Recommended social video: How to Pick a Lock with Hairpins – Demonstrative DIY

Let’s call it a “Life Hack”.

We’ve all wondered what it would be like to be a professional safe-crackers.

A nimble-fingered, keen-eared tumbler-tuner.  Mom always hoped I’d wear a steth0scope one day.

Somehow this always involves a black catsuit and a flashlight small enough to be held between one’s teeth.

*Insert Clouseau-esque theme music here!

Remember that episode of King of the Hill where Hank breaks into the second-floor of their rented Mexican apartment building using a car key and brute force?

I’ve always wondered what I’d do in a similar situation…

NightHawkInLight to the rescue!  

(No, seriously that’s what he calls himself.)

A prime example of content that is best communicated through video, NHIL’s narrative is clear and concise. These (apparently) easy-to-follow instructions are accompanied by footage of how to perform each step. Using a clear dummy lock device he takes you through the basics of opening a locked door with just 2 simple hairpins (aka Bobby Pins – so named for the bobbed hairstyle).

I mean, who doesn’t carry such thing around in her purse?  Innocent enough, alright.

Better forewarn the neighbours so they don’t call the fuzz when they see me trying this out on my side door!



Recommended social video: UFC Fight Night 40 – The Unofficial Companion

Joe Rogan Experience – Fight Companion : Aired live – May 10, 2014


Powerful Joe Rogan, an official Ultimate Fighting Championship commentator, is usually ringside calling every bout. And he is far-and-away the best at what he does.

But last Saturday he was relaxing in his Californian podcast studios with friends while his co-workers did the live television broadcast from Ohio.

At his leisure, Joe invited friends Aubrey Marcus of Onnit fitness, fellow stand-up comedian Bryan Callen, and professional mixed martial artist Brendan Schaub to join him in watching the fights on TV while recording their reactions for posterity.

I say “Posterity”, but, in fact, the number of people who download Joe’s podcasts in one month exceeds the number of people who signed up for Obamacare during the entire registration period!

And all this while quaffing red wine and loudly chowing down on deli pickles from Chicago.  Joe goes on to explain that he has blocked Twitter followers for complaining about his pickle munching, or “Go fuck your mother.” as he likes to say.

It was a tremendous night of fights with Matt “the Immortal” Brown (once again) proving why he’s my favourite fighter.

Still, after multiple listenings, I’m not convinced that video really enhanced the experience of listening to Joe and his friends “Oooh and aaaah!” over the proceedings. For obvious copyright reasons, he was unable to show any of the actual fight footage being aired on TV.  Listening to it over the headphones the next day I had to laugh out loud at some of the jokes they were tossing around. Pretty crass stuff, but all in good fun. They really know how to take the piss out of each other (with love).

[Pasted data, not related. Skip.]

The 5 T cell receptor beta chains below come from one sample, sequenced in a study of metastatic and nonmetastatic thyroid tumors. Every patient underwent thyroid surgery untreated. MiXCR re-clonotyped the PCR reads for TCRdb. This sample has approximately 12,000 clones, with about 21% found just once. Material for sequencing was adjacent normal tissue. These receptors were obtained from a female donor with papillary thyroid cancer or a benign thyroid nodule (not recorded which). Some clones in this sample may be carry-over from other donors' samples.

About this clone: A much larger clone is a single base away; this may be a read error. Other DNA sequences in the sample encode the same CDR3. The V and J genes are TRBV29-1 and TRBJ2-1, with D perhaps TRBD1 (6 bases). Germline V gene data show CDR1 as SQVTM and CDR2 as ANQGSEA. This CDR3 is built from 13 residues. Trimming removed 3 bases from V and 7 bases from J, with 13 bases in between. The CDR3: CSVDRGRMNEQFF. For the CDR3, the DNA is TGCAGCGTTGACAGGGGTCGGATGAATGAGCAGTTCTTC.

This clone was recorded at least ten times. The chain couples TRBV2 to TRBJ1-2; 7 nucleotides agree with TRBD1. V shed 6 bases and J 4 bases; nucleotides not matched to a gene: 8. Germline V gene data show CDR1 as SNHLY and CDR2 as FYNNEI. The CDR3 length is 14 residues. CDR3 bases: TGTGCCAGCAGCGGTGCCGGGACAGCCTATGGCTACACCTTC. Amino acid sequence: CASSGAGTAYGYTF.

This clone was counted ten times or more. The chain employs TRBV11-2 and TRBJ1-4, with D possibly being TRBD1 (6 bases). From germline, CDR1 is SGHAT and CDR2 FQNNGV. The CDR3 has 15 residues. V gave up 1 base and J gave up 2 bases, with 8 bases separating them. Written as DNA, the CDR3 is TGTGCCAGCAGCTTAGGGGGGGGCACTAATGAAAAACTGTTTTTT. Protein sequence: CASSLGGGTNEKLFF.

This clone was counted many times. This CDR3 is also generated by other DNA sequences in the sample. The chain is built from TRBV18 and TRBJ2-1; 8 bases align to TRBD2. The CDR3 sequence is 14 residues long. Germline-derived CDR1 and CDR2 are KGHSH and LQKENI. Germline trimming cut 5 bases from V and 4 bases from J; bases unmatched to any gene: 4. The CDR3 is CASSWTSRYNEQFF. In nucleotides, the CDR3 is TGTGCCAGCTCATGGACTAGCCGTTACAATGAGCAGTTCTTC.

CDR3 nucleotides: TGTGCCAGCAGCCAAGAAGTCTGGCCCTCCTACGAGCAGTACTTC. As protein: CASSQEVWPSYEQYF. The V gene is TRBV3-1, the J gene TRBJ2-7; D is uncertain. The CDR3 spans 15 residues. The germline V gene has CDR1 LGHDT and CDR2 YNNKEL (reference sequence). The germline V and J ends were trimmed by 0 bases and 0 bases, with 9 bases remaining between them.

At home during the live event, I was drifting between my television and PC so I could listen to the pod-banter during the all-too frequent commercial breaks.  One day this will be a merged experience where PC and PVR are synchronized! I can’t wait!

Overall, I thought it was a fun and insightful bonus to what was already a stellar night of free mixed martial arts action.

Joe may have been speaking with his tongue firmly planted in his cheek when he said he was quitting his job with the UFC to do independent podcast commentary, but I do hope that he revisits this scenario in the future.

For my part, I’m totally down with the notion that casual and unscripted podcasts have their own merit. It could be as easy as flipping on a camera while I’m doing my live radio program.

Now, who wants to watch D~Jedi Christine use a lint-brush on this dusty ol’ Budgie LP?

Youtube link:

Recommended social video: RipTide gets Animated by Crooked Line

RipTide – In The Middle of the Nite – Official video by Stefan Glerum & Crooked Line

  • Come along for a night out with a group of clandestine street racers in this explosive music video…


Fans of the original Heavy Metal animated movie will feel right at home with these images set to music.

Or is it vice-versa?

Amsterdam-based illustrator Stefan Glerum teamed up with animation studio Crooked Line to create this animated music video for DJ and producer RipTide. Crooked Line was responsible for bringing Stefan’s illustrations to life for the first time.

If you’re familiar with animated marvels like MTV’s Downtown, Archer (get out of my head Bob’s Burgers), and the Venture Brothers you’ll enjoy the sleek line-work and rapid fire POV angles that accompany the throbbing electronic soundtrack provided by RipTide.

That’s right I’m calling the song a soundtrack. Which is rather backwards when you consider that the drawings were made to compliment it.